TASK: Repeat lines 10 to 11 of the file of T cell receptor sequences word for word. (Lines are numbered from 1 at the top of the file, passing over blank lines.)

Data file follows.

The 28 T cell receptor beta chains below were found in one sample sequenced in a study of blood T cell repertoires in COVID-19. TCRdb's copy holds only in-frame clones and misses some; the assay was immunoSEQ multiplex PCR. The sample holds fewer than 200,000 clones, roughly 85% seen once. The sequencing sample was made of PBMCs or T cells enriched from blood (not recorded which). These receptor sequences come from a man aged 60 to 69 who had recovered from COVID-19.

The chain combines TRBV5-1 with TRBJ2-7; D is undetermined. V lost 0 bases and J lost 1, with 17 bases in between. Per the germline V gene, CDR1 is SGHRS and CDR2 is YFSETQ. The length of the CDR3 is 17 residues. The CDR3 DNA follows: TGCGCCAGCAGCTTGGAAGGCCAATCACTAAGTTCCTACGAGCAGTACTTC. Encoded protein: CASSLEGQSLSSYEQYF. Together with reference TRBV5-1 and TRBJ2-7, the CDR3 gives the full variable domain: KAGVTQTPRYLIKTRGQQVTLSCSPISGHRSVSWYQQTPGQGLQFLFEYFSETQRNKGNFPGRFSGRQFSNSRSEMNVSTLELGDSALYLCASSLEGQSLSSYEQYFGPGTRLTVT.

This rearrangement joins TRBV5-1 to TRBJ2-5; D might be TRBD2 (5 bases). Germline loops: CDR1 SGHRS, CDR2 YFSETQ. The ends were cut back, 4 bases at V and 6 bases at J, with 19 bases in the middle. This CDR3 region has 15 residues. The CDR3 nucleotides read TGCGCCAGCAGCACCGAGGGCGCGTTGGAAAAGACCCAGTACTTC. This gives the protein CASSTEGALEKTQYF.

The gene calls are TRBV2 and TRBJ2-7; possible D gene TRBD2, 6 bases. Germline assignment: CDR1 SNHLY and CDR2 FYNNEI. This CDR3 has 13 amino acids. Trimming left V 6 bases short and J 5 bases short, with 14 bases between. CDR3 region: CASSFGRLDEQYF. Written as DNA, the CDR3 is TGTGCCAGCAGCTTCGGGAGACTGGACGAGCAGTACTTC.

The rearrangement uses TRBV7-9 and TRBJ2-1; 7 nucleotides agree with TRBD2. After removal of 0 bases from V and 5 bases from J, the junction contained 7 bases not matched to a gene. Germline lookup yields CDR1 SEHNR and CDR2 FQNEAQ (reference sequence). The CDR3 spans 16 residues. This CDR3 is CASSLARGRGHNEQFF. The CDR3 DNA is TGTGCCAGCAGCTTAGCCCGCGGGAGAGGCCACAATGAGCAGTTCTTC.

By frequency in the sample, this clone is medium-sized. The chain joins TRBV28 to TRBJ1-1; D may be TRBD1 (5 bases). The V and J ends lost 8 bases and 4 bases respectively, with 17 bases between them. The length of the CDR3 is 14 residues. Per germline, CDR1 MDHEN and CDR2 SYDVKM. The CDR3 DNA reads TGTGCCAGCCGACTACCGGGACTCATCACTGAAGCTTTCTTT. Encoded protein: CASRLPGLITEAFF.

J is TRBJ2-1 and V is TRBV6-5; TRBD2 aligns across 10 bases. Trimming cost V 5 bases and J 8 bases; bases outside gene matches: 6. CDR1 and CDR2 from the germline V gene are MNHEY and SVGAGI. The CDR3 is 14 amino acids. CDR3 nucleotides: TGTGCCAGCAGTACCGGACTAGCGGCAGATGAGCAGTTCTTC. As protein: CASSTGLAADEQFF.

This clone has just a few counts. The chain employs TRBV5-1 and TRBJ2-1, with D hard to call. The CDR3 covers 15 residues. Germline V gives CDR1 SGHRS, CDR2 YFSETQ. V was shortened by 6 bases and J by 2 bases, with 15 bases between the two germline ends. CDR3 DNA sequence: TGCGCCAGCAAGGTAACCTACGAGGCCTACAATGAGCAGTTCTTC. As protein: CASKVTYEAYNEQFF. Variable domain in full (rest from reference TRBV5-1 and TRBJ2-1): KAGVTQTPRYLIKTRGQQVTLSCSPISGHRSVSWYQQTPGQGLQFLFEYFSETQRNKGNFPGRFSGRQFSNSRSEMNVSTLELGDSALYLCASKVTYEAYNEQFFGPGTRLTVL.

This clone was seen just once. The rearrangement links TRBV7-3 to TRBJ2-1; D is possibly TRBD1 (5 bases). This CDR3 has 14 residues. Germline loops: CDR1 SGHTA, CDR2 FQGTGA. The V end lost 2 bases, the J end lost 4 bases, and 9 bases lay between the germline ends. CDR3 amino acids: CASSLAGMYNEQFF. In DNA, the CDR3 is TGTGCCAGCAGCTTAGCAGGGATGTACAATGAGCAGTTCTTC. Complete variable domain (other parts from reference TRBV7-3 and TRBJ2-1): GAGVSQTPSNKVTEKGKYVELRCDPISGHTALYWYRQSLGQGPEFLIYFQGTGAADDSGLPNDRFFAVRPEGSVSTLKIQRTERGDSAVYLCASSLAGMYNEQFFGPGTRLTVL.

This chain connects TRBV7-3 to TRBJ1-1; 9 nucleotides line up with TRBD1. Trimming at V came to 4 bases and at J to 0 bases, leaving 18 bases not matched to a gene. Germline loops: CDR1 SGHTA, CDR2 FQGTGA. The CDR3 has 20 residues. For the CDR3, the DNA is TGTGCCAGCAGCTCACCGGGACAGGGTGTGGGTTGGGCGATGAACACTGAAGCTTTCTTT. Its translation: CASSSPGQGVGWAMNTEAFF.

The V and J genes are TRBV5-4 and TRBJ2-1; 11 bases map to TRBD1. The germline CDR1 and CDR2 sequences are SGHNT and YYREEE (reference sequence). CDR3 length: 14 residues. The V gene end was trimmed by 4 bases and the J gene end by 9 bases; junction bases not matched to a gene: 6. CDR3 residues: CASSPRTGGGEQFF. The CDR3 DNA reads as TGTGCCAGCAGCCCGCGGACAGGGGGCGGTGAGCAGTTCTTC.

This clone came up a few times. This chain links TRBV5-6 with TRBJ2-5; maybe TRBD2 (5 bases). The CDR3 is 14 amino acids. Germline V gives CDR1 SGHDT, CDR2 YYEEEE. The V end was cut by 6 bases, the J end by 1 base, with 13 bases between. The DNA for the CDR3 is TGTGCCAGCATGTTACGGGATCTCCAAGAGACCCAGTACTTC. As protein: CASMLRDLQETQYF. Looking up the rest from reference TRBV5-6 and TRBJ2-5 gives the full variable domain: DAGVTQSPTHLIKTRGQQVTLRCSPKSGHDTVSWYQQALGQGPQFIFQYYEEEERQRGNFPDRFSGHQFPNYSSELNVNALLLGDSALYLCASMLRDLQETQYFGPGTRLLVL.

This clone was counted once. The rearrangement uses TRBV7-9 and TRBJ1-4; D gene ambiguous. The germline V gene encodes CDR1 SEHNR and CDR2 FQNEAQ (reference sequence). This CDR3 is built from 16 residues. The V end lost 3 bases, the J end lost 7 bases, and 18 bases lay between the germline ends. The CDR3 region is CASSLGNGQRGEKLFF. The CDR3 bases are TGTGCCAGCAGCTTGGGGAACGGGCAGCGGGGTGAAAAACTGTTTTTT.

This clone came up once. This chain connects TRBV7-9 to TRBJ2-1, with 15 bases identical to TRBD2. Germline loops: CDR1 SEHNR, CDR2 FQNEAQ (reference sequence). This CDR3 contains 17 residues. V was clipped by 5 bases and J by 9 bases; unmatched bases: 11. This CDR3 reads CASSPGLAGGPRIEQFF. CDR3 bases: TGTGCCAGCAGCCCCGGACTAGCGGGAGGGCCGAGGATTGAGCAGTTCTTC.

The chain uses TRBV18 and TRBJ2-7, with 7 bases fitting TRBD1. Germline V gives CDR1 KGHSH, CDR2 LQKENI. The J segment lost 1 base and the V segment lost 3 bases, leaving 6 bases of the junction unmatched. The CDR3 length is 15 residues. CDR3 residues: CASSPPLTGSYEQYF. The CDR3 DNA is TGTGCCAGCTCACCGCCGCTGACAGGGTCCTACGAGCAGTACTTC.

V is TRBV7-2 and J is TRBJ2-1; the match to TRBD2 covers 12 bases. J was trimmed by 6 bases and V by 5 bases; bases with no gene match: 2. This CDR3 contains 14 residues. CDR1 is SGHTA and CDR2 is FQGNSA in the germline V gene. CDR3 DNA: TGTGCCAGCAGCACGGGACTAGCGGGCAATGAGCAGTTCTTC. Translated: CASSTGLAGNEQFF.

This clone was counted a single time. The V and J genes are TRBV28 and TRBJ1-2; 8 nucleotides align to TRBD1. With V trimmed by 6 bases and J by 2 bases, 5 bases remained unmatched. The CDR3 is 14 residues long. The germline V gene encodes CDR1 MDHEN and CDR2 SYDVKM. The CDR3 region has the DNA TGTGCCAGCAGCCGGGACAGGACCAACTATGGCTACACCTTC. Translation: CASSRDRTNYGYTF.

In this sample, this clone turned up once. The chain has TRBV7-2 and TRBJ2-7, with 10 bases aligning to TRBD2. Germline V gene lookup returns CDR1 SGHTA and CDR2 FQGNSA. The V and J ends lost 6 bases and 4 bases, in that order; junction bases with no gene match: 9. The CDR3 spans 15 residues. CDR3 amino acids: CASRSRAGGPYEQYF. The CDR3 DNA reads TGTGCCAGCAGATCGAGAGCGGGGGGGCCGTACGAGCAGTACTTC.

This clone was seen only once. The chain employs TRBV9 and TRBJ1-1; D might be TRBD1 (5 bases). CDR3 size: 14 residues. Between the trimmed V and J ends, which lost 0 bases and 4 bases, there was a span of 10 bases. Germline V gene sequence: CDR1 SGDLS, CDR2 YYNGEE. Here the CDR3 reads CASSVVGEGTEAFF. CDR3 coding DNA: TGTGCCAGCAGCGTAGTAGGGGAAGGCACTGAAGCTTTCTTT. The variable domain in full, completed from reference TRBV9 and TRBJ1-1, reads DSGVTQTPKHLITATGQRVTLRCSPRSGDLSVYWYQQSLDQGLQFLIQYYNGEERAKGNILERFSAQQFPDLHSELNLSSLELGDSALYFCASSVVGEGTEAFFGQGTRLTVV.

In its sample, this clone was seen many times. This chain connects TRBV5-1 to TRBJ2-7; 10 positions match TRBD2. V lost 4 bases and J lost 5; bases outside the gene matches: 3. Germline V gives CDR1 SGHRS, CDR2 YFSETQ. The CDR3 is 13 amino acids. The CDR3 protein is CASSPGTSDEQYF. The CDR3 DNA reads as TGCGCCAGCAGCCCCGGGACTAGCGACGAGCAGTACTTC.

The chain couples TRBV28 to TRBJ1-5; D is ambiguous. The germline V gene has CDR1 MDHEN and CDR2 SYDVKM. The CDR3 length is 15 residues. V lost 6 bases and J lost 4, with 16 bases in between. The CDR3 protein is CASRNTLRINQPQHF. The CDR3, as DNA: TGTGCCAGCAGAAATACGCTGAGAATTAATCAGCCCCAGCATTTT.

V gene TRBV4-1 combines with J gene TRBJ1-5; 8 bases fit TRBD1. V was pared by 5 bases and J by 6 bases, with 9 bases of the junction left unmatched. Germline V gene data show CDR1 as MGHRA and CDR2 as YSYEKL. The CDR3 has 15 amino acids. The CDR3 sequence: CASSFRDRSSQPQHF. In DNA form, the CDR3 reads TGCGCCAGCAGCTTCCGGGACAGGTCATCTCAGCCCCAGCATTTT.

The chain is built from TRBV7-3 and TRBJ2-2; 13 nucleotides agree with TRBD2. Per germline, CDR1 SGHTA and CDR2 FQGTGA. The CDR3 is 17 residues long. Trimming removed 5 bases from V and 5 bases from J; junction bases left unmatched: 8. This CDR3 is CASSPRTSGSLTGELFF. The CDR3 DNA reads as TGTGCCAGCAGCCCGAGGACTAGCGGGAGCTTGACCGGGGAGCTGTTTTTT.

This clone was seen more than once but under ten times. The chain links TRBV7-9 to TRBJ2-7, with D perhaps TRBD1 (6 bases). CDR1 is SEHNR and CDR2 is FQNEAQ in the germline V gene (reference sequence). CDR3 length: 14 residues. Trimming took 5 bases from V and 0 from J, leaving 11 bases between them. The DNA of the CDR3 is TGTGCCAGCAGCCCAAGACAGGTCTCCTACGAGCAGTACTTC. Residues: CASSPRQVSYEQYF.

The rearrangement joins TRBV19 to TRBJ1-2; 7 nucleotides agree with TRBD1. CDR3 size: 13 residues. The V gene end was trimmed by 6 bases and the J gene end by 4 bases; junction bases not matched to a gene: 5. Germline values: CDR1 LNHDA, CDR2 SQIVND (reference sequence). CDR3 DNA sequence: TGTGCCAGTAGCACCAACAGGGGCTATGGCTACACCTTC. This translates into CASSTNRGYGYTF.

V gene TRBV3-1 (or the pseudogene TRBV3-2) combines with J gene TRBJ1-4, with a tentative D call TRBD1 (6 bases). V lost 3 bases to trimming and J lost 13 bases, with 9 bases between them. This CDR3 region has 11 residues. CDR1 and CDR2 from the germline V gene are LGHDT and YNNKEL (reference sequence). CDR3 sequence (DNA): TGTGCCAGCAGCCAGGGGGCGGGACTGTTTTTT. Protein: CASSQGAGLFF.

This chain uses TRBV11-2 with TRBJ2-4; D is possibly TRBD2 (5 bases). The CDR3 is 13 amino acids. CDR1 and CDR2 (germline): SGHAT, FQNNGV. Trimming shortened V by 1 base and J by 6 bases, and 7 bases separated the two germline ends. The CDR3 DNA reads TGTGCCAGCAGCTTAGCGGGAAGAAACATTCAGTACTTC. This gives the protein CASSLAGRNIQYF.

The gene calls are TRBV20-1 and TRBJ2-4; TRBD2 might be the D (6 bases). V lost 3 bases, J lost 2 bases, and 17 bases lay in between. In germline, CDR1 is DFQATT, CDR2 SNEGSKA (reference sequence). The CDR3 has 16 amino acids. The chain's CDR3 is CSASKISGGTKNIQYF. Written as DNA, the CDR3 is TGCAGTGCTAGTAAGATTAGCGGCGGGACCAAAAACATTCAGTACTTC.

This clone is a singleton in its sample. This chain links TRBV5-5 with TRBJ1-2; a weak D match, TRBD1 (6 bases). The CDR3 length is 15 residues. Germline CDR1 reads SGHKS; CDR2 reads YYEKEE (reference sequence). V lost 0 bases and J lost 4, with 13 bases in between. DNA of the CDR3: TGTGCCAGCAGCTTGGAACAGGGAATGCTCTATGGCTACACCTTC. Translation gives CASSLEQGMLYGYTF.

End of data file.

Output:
This chain connects TRBV7-3 to TRBJ1-1; 9 nucleotides line up with TRBD1. Trimming at V came to 4 bases and at J to 0 bases, leaving 18 bases not matched to a gene. Germline loops: CDR1 SGHTA, CDR2 FQGTGA. The CDR3 has 20 residues. For the CDR3, the DNA is TGTGCCAGCAGCTCACCGGGACAGGGTGTGGGTTGGGCGATGAACACTGAAGCTTTCTTT. Its translation: CASSSPGQGVGWAMNTEAFF.

The V and J genes are TRBV5-4 and TRBJ2-1; 11 bases map to TRBD1. The germline CDR1 and CDR2 sequences are SGHNT and YYREEE (reference sequence). CDR3 length: 14 residues. The V gene end was trimmed by 4 bases and the J gene end by 9 bases; junction bases not matched to a gene: 6. CDR3 residues: CASSPRTGGGEQFF. The CDR3 DNA reads as TGTGCCAGCAGCCCGCGGACAGGGGGCGGTGAGCAGTTCTTC.